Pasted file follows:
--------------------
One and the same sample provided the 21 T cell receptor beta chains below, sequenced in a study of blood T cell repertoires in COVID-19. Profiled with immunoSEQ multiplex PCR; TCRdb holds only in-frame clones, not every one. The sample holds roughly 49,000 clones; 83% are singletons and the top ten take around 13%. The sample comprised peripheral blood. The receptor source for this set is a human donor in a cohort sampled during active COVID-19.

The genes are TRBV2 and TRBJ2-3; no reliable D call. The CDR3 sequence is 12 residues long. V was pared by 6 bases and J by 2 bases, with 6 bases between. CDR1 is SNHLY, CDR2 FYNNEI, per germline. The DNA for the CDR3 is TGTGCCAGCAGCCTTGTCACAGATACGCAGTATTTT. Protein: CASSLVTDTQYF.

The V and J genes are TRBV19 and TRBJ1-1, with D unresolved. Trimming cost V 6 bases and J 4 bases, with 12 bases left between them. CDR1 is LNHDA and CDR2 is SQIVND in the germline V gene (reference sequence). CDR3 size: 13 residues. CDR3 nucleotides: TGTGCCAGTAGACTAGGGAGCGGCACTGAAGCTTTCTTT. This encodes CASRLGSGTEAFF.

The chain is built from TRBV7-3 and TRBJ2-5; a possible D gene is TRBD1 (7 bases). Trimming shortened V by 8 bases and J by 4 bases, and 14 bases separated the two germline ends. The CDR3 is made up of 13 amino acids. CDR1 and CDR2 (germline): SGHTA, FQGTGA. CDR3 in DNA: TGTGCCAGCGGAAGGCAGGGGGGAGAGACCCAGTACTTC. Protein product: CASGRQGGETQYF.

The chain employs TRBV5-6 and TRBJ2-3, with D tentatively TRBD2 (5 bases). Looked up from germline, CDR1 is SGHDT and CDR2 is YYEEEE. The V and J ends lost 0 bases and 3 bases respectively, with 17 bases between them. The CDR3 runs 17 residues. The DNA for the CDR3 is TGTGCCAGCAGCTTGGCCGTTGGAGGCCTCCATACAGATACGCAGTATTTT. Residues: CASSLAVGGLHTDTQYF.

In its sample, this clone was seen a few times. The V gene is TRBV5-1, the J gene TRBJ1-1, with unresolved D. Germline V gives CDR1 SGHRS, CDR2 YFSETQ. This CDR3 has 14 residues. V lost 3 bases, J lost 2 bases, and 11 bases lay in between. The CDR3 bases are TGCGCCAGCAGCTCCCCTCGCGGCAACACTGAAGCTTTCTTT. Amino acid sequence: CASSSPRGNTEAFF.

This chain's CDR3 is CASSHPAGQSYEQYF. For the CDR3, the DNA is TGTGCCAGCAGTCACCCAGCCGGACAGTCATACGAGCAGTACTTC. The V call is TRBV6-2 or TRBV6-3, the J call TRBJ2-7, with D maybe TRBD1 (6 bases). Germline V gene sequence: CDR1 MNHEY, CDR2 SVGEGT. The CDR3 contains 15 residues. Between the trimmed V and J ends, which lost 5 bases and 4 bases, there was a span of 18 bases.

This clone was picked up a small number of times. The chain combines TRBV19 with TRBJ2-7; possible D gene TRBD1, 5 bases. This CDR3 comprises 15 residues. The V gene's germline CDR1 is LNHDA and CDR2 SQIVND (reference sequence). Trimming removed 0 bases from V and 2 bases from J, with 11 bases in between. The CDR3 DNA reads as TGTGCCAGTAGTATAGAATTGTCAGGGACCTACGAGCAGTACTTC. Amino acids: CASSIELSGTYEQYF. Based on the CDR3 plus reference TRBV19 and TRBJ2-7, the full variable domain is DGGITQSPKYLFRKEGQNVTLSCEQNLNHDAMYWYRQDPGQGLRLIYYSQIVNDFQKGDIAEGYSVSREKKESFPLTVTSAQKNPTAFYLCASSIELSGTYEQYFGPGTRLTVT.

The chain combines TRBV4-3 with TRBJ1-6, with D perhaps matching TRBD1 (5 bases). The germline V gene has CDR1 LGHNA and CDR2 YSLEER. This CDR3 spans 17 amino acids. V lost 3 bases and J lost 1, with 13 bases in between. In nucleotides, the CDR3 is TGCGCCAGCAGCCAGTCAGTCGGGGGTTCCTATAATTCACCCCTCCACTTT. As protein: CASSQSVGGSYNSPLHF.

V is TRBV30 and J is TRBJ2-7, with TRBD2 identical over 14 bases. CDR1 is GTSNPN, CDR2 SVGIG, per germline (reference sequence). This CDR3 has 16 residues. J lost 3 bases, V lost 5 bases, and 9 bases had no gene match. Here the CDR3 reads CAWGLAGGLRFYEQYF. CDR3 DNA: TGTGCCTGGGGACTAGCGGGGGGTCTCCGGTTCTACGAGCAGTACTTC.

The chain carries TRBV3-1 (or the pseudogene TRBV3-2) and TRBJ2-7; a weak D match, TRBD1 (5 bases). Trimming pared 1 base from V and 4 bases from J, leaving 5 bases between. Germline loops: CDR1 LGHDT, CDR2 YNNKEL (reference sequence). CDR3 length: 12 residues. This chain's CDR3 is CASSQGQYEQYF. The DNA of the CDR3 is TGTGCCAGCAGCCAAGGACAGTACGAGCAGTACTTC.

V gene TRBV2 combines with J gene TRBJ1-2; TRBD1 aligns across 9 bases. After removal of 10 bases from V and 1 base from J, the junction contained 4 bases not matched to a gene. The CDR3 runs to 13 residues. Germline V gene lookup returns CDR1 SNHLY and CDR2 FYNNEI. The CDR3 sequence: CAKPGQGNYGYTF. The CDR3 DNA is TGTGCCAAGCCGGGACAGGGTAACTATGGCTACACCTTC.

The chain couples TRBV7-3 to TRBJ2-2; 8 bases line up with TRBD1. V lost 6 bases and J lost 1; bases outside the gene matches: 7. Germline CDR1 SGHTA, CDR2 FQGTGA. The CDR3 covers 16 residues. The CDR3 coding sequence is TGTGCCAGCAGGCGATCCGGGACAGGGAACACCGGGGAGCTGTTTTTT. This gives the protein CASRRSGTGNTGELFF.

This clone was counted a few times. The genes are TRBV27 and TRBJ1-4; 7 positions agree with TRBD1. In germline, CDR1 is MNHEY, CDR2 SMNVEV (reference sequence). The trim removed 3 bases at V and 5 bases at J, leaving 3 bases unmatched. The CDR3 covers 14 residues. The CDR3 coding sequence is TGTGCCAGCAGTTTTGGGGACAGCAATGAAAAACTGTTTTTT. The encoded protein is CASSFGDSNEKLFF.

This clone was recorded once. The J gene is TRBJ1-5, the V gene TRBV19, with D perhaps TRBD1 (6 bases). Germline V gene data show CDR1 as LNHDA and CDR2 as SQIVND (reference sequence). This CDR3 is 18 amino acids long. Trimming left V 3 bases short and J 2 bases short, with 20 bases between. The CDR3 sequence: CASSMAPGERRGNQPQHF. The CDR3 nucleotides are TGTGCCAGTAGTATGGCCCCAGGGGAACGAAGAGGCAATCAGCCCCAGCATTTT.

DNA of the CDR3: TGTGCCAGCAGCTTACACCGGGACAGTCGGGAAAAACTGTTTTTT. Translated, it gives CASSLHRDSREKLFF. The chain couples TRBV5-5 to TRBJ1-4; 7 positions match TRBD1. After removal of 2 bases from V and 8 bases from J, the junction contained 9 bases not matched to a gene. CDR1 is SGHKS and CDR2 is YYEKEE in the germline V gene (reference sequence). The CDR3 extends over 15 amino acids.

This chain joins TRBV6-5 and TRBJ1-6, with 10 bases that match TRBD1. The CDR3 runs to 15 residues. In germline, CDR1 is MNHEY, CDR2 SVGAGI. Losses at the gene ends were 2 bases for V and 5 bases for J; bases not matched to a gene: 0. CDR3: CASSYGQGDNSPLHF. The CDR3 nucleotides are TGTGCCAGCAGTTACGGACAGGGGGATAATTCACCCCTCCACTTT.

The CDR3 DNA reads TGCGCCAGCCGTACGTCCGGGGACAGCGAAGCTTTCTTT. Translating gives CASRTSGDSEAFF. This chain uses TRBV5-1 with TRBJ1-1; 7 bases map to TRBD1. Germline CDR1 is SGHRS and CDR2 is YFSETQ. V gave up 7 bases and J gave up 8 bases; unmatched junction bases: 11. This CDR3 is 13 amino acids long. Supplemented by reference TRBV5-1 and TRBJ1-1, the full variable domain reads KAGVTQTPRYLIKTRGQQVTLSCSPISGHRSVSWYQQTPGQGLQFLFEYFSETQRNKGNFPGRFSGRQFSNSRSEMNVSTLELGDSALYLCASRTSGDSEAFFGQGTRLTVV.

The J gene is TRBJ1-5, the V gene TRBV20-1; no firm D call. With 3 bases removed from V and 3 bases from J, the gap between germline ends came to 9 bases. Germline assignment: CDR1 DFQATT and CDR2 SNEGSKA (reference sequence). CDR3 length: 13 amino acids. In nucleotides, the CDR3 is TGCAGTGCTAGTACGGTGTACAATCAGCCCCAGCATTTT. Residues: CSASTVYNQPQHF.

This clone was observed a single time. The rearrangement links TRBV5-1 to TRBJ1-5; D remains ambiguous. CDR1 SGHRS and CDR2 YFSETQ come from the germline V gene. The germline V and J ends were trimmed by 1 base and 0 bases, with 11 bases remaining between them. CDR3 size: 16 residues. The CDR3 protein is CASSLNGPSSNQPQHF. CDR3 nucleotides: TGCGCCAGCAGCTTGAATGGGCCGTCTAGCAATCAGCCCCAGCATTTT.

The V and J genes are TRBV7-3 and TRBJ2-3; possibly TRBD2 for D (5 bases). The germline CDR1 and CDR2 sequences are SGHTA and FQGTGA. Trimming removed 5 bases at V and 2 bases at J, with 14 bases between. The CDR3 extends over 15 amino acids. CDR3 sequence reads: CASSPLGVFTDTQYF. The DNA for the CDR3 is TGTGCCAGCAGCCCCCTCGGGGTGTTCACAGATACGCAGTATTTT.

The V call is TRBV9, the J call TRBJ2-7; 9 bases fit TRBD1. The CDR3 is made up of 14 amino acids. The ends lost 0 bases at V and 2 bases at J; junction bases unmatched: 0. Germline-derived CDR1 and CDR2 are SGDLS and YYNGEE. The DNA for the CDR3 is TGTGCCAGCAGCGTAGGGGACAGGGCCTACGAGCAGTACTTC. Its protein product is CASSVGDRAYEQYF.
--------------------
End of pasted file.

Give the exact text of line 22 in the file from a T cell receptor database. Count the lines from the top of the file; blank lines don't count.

The V call is TRBV9, the J call TRBJ2-7; 9 bases fit TRBD1. The CDR3 is made up of 14 amino acids. The ends lost 0 bases at V and 2 bases at J; junction bases unmatched: 0. Germline-derived CDR1 and CDR2 are SGDLS and YYNGEE. The DNA for the CDR3 is TGTGCCAGCAGCGTAGGGGACAGGGCCTACGAGCAGTACTTC. Its protein product is CASSVGDRAYEQYF.